A corner dry cleaner and a fast growing software company may not seem similar, but experience and research has shown that they both go through the same struggles. They may act differently, have different organizations and use different management styles, but they face common problems that happen at similar stages in their growth.
Understanding the stages of small business growth and inherent problems can help you assess where you are in the growth pattern, and help you anticipate what’s going to be required to succeed. Owners, for example, will have to spend an extraordinary amount of time during the initial start-up period, and then have to learn to begin delegating work and authority as the company grows.
1. Existence stage
During the start-up phase, to move from an idea to a business takes customers, cash and stamina. You do everything. You’re the primary source of capital and energy, and if you have help, you supervise them directly. Your only goal is to exist and survive. Formal planning is seldom a part of the process.
At this stage customers are what you need. Not business cards, a letterhead, or a company car. Companies fail at this fledgling stage because they have intricate, detailed product plans and no clue how to identify, attract and sell customers. A company with a clear marketing plan and a vague product plan is more likely to succeed than the reverse.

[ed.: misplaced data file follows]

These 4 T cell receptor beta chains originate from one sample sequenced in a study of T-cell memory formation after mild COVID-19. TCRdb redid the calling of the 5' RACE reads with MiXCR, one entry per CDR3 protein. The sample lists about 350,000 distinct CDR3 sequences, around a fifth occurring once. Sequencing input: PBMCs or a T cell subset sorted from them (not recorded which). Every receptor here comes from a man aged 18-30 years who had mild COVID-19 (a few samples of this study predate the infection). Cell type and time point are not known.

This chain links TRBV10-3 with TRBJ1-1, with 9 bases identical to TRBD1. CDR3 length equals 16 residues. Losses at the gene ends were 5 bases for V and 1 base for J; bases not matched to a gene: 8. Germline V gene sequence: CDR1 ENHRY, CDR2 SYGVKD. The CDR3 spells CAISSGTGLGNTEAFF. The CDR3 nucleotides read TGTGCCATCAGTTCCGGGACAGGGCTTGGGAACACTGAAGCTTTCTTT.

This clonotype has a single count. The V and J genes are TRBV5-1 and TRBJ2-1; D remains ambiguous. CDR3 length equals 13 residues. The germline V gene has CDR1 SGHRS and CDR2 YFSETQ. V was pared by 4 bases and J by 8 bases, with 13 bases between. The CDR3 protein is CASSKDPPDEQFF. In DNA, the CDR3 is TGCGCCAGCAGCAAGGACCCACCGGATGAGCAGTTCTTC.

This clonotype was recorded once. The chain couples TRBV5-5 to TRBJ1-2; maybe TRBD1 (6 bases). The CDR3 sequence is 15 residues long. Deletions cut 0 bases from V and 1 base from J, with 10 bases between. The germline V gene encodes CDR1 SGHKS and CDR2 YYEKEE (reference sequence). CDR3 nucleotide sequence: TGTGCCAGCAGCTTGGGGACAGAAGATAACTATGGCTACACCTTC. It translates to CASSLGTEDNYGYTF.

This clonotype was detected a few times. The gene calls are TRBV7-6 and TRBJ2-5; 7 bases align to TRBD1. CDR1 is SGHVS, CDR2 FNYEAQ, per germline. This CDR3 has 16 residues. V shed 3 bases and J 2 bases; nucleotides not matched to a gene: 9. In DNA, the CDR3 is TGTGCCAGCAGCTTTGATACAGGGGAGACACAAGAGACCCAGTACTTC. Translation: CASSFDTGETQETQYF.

2. Survival stage
If you make it through the start-up and have proven you have a product that people can and will buy, then survival becomes your primary concern. You have to be able to make enough money to cover your costs. And you need to be able to finance growth.
Mom and Pop businesses rarely grow past this stage. Founders often think of the business as an extension of themselves, and can’t imagine not being at the helm. Owners are satisfied with marginal returns for their effort and investment, and are unable or unwilling to delegate responsibility.
It’s not uncommon for companies to grow broke at this stage. They don’t have enough money to cover the costs of building new products or hiring more people to provide more services. Cash forecasting is job one. Now is the time to start thinking of replacing yourself with someone who knows how to manage a business, not just start one.
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